Grace's Guide is the leading source of historical information on industry and manufacturing in Britain. This web publication contains 142,881 pages of information and 228,796 images on early companies, their products and the people who designed and built them.
Dr. John Thomas Nicolson (1860-1913), Professor of Mechanical Engineering at Manchester University
1905 Professor J. T. Nicolson, DSc., M. Inst C. E., reported on tests on cutting tools at Manchester School of Technology which were compared with results from tests in Berlin 
1911 Living at Nant Y Glyn, Marple, Cheshire: John T. Nicolson (age 50 born Amble), Professor of Engineering Manchester. With his wife Margaret R. Nicolson (age 40 born Merstham) and their children W. Gilbert H. Nicolson (age 17 born Montreal, Canada), Apprentice Mechanical Engineer - Gas Engine Maker; and J. Frank H Nicolson (age 16 born Montreal, Canada). One servant.
1913 Dr. John T. Nicholson, professor of mechanical engineering, University of Manchester, England, and well-known investigator and writer on machine tool design, died March 27 at Macclesfield, England. Dr. Nicholson's book on lathe design, written in collaboration with Mr. Dempster Smith, is one of the most noteworthy contributions to the subject.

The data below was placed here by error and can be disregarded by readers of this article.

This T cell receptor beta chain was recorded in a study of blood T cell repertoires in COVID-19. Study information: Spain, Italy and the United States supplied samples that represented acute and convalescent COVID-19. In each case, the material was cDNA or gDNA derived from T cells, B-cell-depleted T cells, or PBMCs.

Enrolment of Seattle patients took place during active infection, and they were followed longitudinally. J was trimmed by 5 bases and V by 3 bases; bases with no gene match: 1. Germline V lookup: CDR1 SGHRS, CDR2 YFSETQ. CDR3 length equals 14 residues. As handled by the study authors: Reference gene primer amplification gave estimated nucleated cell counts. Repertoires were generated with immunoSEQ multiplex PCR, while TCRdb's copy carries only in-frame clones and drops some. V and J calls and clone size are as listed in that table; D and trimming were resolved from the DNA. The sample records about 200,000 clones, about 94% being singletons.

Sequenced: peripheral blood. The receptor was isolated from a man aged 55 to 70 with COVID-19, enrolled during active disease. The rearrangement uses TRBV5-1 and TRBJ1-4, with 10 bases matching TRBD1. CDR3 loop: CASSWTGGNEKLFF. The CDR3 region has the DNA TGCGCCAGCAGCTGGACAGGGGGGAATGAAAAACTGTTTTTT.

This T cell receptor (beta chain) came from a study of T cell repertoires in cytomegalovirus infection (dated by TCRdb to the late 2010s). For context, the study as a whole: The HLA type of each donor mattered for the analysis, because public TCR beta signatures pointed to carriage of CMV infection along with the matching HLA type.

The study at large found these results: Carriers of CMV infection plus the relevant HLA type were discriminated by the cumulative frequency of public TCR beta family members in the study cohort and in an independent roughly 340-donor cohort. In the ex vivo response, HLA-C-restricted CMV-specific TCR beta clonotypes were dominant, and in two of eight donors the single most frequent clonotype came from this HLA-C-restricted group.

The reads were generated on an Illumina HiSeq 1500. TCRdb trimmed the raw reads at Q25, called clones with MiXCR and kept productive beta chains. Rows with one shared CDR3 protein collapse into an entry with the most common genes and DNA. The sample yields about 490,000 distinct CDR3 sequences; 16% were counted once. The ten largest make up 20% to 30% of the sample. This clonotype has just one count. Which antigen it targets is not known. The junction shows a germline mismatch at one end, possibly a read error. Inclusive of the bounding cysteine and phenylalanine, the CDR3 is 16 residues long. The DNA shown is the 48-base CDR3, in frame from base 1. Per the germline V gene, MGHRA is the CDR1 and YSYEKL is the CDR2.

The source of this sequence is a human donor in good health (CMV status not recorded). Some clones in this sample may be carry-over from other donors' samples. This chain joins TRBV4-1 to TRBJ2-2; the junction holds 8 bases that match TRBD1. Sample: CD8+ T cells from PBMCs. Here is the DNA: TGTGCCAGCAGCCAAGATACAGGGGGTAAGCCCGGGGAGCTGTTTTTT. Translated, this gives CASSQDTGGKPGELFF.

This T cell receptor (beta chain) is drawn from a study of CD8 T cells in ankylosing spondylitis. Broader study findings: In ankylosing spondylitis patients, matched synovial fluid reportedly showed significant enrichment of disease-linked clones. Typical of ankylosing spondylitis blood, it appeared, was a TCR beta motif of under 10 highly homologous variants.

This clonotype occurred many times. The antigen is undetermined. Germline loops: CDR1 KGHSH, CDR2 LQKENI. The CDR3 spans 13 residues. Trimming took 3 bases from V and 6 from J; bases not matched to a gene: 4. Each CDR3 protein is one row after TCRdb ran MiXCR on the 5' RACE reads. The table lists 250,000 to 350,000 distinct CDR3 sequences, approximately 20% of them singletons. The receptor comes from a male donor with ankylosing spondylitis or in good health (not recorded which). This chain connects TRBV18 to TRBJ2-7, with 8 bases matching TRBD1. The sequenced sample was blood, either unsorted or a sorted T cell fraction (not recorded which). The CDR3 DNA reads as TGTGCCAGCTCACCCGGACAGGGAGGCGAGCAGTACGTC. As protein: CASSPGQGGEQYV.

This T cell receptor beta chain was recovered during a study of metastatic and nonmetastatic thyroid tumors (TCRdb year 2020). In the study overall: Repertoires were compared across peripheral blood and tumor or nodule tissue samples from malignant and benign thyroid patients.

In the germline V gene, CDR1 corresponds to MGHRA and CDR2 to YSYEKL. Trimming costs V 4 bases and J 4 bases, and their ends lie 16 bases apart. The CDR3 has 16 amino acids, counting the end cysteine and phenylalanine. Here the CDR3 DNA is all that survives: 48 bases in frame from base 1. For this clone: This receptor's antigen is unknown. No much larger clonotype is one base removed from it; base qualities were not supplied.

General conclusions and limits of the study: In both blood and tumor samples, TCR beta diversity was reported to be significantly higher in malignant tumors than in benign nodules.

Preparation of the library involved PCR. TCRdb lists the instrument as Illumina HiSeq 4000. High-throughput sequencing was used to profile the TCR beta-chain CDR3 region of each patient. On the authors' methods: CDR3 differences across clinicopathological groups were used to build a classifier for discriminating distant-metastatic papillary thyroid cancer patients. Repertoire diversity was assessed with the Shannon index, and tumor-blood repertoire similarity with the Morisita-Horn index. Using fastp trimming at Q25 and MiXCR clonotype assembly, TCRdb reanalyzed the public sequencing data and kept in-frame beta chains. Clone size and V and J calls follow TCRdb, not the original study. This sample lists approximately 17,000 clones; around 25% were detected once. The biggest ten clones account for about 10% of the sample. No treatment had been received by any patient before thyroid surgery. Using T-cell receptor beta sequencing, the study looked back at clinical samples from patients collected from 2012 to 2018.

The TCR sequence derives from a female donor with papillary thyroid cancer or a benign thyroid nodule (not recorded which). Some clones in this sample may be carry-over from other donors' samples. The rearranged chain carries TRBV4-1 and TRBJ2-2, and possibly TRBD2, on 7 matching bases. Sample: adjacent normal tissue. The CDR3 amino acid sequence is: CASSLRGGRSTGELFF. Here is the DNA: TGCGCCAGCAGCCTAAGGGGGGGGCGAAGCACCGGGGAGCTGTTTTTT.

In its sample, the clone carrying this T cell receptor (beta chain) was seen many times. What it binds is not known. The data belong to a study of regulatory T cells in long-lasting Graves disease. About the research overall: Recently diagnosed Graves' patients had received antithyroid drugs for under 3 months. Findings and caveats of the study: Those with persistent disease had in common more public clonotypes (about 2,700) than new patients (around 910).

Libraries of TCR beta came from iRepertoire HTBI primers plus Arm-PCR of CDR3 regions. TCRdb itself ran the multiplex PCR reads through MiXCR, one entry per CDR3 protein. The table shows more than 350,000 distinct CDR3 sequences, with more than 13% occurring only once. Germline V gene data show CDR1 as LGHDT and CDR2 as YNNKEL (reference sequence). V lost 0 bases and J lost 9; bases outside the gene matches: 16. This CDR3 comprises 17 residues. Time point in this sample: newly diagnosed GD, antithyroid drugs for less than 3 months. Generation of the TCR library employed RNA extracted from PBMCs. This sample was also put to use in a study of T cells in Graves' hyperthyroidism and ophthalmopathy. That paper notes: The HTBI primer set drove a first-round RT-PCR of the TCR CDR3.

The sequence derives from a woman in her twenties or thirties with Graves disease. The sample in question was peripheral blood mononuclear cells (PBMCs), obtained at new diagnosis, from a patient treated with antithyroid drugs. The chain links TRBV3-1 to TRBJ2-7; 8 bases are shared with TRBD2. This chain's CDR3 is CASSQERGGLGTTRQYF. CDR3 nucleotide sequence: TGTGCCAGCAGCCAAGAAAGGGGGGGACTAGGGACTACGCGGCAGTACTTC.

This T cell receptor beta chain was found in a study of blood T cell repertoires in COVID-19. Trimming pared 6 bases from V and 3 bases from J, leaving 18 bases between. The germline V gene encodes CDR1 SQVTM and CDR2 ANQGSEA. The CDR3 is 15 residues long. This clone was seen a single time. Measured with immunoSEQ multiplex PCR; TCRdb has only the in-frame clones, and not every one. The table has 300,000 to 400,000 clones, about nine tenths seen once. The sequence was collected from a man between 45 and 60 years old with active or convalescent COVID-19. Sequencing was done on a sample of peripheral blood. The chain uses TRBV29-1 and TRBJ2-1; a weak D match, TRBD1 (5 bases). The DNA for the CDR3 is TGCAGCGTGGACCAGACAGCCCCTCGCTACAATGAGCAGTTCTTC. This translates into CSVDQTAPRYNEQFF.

1913 Obituary 
1914 Obituary 
JOHN THOMAS NICOLSON, DSc. (Edin.), born on the 3rd June, 1860, died at Manchester on the 27th May, 1913.
Educated at Edinburgh University, he received his practical training at the works of Messrs. R. and W. Hawthorn, Newcastle-on-Tyne. Having gained a Whitworth Scholarship and other distinctions, he studied under Professor Martens at Berlin and was subsequently appointed Demonstrator in Applied Mechanics at Cambridge University.
In 1891 he was appointed to the Chair of Mechanical Engineering at McGill University, Montreal.
In 1899 he became Professor of Mechanical Engineering in Manchester University and held that position until his death. He received the Watt Medal and a Telford premium for his joint Paper with Professor Callendar on Condensation of Steam, and latterly he took special interest in the subject of internal-combustion engines.
Professor Nicolson was elected a Member of The Institution on the 11th April, 1899.